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It feels weird going to karaoke by myself on a Tuesday night, let alone arriving early, but John Brophy reassures me. “A lot of people come alone, and then they meet people,” says the 40-year-old KJ, untangling a cable behind his sound board in the corner of Mississippi Pizza’s fully lit second room.

I notice a balding, middle-aged man flipping through a Baby Ketten Karaoke songbook that’s slightly slimmer than the others. The songs featured in this volume are “rareties,” most of their backing tracks either commissioned by Brophy with a group of like-minded friends or recorded himself in his own home studio. Here you can find Silver Jews, GG Allin, and at least 21 songs by Portland’s Decemberists. You will not, however, find “Don’t Stop Believin’” in any of Baby Ketten’s songbooks. Along with more than 100 other karaoke standbys, it’s forbidden at what the New York Times has called “America’s greatest karaoke night.”

Around 10 p.m., revelers start trickling in, many of them greeting Brophy with hugs or high-fives. Before long, the room is packed. Four stylish women hover near me, looking for an open table. I tell them they can take mine, but they insist we all sit together, imploring me to “sing something we can dance to.”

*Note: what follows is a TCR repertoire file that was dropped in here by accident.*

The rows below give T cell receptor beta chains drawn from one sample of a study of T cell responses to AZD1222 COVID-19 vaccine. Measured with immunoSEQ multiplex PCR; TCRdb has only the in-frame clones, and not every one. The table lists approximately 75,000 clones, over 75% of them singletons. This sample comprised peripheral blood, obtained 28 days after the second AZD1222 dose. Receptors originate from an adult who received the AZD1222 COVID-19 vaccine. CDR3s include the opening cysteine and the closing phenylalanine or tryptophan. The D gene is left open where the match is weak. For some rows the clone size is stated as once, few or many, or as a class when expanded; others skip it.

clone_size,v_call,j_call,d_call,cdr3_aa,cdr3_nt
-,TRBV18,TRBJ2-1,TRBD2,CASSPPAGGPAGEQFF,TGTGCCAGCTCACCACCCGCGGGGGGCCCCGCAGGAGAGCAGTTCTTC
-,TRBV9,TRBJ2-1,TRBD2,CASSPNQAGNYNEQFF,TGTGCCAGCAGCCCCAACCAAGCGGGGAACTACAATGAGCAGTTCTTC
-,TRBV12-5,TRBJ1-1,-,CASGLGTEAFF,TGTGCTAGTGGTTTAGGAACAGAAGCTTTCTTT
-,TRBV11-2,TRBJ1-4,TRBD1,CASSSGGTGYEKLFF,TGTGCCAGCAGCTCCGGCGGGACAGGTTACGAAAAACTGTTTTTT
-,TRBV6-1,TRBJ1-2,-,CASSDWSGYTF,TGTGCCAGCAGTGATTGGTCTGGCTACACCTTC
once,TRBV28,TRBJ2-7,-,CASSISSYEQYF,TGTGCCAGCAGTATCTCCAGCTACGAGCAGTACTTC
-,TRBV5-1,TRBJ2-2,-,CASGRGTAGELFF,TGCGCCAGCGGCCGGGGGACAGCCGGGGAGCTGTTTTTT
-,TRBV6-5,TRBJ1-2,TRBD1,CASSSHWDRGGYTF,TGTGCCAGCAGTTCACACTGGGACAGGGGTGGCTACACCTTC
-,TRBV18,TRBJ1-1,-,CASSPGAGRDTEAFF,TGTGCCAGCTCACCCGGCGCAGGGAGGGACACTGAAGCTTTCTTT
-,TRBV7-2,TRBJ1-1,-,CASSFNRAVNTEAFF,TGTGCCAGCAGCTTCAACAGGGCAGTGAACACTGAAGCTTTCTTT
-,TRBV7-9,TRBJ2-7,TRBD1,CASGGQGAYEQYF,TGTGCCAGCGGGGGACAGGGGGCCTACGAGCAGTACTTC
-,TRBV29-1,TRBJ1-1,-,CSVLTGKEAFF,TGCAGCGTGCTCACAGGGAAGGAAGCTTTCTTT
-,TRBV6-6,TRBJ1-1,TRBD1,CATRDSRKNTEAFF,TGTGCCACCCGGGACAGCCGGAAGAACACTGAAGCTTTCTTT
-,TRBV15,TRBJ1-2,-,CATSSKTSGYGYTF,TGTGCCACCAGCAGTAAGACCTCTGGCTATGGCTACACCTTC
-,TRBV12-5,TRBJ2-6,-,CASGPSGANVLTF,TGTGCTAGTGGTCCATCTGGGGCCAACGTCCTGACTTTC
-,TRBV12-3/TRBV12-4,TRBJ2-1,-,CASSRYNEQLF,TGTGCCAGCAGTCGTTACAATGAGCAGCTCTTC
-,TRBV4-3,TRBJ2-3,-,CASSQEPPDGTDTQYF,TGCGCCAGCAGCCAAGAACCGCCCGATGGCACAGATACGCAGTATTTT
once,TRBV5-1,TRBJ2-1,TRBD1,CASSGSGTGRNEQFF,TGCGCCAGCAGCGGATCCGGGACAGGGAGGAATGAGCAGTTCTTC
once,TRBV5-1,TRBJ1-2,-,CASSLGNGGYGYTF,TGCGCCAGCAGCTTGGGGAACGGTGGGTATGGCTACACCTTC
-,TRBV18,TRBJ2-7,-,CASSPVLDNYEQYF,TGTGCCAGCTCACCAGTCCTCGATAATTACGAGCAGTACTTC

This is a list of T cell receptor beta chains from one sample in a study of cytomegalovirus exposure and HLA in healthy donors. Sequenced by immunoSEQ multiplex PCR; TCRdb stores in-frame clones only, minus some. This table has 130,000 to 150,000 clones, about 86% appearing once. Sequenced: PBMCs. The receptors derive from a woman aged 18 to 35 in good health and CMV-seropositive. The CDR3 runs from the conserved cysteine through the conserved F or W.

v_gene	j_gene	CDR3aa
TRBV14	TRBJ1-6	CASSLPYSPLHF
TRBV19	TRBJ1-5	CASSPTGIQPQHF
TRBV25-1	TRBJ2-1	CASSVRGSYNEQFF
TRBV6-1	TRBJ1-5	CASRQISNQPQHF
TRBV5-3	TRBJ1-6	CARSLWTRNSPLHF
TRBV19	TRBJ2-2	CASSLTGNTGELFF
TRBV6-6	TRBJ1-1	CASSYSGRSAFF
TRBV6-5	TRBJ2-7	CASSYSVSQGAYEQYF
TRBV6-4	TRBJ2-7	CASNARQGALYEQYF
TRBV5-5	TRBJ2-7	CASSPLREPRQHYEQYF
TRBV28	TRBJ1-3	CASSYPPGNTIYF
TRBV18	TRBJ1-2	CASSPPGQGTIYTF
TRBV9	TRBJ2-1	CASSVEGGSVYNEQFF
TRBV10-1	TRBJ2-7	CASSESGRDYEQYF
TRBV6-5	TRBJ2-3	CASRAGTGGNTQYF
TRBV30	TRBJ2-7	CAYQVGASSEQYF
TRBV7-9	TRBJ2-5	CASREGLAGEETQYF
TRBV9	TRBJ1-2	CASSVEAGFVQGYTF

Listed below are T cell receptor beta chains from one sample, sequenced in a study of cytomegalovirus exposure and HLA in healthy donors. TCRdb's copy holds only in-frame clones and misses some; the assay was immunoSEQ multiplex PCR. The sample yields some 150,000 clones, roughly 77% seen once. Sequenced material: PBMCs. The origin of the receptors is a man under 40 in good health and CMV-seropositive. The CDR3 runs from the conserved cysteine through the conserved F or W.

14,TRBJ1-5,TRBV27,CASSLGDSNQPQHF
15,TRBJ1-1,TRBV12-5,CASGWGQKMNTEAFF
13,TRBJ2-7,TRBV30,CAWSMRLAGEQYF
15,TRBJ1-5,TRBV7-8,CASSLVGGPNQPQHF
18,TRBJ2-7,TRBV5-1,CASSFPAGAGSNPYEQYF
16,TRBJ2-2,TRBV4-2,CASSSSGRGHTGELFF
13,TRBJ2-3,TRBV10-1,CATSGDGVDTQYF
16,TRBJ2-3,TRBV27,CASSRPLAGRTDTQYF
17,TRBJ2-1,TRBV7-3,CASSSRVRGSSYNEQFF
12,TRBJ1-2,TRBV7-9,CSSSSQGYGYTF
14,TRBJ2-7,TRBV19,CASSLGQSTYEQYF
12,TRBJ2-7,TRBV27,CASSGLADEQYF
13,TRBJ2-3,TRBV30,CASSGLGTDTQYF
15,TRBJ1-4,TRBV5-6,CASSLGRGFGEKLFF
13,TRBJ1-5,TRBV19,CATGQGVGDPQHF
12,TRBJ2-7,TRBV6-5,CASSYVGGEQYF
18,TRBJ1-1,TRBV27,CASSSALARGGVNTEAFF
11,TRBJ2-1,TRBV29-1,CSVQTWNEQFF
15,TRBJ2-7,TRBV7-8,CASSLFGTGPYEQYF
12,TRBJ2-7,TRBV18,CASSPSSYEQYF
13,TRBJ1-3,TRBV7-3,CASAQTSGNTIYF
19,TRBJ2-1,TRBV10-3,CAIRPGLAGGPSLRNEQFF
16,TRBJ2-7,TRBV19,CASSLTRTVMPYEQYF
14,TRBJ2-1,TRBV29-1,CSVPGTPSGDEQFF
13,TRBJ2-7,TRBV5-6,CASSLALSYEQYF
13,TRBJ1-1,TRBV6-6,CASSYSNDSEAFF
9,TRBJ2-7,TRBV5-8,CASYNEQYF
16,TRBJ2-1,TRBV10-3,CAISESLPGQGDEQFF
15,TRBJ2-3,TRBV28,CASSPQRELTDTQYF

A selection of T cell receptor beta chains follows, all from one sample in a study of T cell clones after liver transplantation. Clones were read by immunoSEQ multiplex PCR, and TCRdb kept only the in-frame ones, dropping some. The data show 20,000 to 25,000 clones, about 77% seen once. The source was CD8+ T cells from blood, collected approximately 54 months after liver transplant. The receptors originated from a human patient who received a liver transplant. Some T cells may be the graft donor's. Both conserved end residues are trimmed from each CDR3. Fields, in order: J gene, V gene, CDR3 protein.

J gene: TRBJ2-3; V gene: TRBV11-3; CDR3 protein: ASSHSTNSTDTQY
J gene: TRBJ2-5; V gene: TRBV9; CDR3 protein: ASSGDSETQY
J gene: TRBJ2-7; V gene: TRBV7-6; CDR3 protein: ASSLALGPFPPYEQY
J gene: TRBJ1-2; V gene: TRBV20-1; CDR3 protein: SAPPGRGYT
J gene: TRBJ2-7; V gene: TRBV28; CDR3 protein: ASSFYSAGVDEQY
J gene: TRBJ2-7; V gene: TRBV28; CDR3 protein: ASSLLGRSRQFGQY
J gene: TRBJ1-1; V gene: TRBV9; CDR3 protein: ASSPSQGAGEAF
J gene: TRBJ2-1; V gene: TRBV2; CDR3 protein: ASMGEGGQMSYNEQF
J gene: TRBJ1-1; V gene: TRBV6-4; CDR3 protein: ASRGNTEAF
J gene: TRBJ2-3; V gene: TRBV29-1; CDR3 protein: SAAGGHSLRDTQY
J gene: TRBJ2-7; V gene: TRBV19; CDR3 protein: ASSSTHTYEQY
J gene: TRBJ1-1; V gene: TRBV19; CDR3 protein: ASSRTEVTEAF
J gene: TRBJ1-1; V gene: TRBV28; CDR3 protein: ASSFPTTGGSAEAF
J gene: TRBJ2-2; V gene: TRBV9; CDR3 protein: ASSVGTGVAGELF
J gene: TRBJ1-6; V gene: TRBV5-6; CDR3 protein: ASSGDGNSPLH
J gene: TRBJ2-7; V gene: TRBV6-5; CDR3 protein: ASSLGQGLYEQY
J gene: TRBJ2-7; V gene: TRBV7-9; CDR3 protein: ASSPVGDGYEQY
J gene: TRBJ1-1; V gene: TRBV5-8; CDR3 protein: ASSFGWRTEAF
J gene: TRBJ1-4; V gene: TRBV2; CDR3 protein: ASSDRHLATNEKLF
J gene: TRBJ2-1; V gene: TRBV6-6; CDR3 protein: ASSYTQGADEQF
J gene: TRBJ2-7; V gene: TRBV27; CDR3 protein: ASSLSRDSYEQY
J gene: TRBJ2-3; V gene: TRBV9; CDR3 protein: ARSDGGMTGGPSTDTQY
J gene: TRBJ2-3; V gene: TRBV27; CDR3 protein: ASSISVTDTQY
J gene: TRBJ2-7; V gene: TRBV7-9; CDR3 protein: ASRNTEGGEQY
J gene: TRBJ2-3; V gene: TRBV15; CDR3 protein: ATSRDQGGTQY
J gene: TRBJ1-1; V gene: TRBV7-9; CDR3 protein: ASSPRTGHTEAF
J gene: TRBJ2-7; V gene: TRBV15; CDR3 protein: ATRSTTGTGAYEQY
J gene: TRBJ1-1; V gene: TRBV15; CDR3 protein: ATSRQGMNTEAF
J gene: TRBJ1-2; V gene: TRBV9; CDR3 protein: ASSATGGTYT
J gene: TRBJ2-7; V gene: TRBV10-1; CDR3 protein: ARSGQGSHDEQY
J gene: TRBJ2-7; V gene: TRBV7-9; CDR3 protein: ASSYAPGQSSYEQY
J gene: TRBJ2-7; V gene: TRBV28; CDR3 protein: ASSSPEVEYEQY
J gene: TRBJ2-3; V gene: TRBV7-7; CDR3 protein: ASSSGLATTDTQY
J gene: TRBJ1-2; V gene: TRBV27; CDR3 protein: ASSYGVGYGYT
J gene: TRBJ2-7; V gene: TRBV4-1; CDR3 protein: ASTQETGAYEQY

In the tiny back-room bar, while election results from the Oregon primary roll in on the local news, Brophy takes a break to inhale some tacos. He’s been running this night here every week for six years, and currently has a similar event at Alberta Street Pub on Mondays, among others around town. Some sister Baby Ketten nights have also spun off in Seattle. I ask Brophy if it ever gets old. He says no. “It’s the best job in the world,” he says. “Why would I want to do anything else?”

After a five-song “Radiohead rock block,” aided by a fog machine, every-one sings “Happy Birthday” to a girl named Casey. It sounds glorious. I finally hand Brophy a slip of paper and a dollar. “Oh my god, I love that song,” he says giddily. “I recorded it myself. The backing vocals were so hard.”

The fog machine sputters out when I take the stage. My new friends let out a little cheer. The horns blast. “They call me Doctor Worm,” I sing, finding my key. “Good morning, how are you, I’m Doctor Worm.”

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